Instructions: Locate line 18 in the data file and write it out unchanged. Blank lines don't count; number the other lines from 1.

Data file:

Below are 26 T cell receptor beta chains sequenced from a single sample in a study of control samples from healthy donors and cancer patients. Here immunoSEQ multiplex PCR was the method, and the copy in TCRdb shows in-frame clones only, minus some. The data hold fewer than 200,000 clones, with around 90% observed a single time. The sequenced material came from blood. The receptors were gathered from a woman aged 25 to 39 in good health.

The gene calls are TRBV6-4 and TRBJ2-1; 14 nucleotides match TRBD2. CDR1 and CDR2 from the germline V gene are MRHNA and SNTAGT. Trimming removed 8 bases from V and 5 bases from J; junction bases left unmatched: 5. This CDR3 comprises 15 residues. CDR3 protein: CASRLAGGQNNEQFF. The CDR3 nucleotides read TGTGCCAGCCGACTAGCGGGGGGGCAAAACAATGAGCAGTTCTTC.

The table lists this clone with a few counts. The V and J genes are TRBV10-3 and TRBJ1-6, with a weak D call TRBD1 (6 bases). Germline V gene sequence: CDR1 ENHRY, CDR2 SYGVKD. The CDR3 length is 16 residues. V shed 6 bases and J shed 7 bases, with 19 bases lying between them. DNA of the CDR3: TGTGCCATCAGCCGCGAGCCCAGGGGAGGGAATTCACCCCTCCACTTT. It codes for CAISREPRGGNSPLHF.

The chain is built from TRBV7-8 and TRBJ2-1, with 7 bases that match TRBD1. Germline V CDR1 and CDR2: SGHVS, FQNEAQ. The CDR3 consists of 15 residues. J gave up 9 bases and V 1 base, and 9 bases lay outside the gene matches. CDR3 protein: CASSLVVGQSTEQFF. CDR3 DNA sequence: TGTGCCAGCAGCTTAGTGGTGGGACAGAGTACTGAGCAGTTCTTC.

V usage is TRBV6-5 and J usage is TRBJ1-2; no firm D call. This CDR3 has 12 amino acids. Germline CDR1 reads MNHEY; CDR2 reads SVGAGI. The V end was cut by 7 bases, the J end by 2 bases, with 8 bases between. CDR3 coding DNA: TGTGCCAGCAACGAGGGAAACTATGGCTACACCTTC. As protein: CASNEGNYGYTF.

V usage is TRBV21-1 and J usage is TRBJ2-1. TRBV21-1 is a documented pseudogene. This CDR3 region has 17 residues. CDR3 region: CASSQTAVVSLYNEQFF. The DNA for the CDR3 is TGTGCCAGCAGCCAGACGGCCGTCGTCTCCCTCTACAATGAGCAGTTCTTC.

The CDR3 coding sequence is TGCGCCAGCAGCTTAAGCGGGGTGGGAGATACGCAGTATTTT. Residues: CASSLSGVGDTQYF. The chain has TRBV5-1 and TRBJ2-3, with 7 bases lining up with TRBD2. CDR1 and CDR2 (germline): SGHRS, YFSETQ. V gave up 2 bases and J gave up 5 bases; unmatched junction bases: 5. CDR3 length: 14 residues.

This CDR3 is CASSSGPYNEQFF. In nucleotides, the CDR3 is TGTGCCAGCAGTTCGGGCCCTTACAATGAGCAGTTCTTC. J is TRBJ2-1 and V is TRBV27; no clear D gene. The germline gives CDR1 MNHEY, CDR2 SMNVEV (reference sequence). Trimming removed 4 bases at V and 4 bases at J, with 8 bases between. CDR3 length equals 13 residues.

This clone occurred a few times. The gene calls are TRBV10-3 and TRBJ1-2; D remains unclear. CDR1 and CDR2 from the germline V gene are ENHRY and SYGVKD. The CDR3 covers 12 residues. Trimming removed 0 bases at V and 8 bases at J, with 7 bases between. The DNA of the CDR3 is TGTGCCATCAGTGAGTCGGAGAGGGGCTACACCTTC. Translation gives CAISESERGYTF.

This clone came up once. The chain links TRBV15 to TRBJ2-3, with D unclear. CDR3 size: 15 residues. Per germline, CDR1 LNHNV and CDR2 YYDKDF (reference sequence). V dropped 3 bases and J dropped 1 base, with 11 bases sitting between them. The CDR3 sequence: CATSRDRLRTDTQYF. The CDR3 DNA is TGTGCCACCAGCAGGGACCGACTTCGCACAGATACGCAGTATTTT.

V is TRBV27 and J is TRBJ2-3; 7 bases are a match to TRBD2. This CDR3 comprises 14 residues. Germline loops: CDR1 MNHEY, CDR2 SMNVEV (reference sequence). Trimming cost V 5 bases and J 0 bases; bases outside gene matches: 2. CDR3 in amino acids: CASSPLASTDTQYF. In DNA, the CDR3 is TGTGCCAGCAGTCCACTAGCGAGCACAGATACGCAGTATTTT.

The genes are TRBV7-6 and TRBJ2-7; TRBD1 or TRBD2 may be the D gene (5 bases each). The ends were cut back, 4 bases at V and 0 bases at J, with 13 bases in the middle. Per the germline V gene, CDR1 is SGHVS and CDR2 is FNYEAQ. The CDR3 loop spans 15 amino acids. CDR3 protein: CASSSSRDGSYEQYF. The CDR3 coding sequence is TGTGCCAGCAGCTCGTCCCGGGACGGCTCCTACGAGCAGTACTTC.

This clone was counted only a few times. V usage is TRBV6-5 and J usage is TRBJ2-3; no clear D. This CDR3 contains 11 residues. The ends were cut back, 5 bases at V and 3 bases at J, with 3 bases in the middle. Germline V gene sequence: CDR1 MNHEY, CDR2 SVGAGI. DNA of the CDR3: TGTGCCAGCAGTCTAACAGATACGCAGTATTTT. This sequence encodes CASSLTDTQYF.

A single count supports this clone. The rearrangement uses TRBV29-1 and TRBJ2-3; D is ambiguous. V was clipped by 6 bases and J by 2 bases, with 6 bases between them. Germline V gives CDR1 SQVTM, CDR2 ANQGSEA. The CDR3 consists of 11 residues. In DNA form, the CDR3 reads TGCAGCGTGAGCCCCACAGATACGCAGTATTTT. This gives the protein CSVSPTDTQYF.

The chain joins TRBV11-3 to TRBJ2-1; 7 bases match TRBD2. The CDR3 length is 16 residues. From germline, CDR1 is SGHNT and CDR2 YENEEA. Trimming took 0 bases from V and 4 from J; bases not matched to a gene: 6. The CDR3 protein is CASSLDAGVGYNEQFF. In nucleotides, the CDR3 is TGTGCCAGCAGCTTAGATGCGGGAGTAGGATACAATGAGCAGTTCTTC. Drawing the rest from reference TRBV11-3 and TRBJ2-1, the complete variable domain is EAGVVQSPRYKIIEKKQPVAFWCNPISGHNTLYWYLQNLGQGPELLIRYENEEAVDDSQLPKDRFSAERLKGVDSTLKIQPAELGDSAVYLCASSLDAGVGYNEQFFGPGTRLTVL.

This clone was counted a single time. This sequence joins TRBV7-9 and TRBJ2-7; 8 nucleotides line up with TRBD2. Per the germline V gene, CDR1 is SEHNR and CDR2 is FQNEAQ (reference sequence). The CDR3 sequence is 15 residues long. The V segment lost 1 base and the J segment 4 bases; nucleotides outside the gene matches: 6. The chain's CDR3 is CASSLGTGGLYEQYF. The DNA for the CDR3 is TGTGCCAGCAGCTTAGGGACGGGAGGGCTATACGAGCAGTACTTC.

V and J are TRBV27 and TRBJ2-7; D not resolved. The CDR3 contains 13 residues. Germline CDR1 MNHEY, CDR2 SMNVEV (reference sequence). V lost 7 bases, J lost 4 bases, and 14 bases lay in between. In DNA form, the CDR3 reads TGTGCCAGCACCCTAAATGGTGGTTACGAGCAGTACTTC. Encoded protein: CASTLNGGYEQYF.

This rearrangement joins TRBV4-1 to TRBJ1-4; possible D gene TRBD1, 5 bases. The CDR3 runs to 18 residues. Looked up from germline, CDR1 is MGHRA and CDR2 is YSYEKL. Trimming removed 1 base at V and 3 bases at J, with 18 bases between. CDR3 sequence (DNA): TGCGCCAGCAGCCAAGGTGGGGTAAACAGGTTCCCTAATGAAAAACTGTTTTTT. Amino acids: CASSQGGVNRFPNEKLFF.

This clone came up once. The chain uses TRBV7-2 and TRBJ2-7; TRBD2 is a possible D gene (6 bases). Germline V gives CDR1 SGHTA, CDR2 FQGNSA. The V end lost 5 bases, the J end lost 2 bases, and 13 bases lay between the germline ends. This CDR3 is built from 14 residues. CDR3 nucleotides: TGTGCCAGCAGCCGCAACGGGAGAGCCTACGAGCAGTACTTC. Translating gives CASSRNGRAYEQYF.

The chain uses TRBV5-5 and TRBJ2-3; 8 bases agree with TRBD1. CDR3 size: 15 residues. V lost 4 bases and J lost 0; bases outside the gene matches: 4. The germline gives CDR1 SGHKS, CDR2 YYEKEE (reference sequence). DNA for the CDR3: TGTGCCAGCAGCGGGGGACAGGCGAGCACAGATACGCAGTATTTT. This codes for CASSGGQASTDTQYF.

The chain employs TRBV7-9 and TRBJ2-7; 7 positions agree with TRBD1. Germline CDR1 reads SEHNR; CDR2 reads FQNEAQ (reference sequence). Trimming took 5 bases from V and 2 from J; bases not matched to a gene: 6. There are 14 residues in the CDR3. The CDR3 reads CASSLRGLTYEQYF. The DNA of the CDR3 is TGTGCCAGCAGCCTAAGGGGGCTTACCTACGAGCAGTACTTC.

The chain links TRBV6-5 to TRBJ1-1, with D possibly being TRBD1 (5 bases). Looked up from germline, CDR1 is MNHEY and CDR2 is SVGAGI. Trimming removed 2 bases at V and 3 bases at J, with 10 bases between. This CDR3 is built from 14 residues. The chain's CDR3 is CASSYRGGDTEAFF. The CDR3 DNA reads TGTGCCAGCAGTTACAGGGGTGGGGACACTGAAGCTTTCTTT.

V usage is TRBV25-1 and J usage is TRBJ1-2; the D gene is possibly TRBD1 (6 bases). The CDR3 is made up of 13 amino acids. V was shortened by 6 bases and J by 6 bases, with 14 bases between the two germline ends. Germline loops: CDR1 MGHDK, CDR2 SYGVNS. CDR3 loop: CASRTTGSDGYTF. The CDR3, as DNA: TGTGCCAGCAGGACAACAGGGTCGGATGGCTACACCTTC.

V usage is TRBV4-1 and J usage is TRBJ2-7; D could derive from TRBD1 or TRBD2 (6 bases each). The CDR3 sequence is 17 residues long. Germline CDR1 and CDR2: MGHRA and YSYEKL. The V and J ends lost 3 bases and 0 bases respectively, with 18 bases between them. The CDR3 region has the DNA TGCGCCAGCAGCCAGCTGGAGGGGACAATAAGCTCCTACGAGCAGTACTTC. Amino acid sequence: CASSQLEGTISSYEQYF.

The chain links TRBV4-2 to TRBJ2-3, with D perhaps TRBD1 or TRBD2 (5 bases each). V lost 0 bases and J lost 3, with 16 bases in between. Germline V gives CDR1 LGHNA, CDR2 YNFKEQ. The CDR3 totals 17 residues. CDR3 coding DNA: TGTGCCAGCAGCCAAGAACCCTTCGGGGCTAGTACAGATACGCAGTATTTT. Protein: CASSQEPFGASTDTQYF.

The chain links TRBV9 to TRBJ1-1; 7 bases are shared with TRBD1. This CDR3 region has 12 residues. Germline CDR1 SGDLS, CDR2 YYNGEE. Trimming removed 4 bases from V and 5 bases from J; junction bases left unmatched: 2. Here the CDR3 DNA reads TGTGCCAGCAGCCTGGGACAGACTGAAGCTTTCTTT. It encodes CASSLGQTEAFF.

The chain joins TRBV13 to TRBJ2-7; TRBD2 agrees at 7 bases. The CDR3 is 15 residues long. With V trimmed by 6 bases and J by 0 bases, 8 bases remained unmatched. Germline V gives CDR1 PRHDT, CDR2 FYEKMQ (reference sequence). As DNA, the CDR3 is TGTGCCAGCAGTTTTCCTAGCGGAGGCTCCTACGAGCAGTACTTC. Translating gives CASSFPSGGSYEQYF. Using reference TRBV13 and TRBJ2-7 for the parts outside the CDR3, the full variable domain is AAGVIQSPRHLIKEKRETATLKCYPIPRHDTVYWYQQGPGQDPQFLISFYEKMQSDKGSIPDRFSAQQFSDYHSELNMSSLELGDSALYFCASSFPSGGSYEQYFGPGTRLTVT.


This rearrangement joins TRBV4-1 to TRBJ1-4; possible D gene TRBD1, 5 bases. The CDR3 runs to 18 residues. Looked up from germline, CDR1 is MGHRA and CDR2 is YSYEKL. Trimming removed 1 base at V and 3 bases at J, with 18 bases between. CDR3 sequence (DNA): TGCGCCAGCAGCCAAGGTGGGGTAAACAGGTTCCCTAATGAAAAACTGTTTTTT. Amino acids: CASSQGGVNRFPNEKLFF.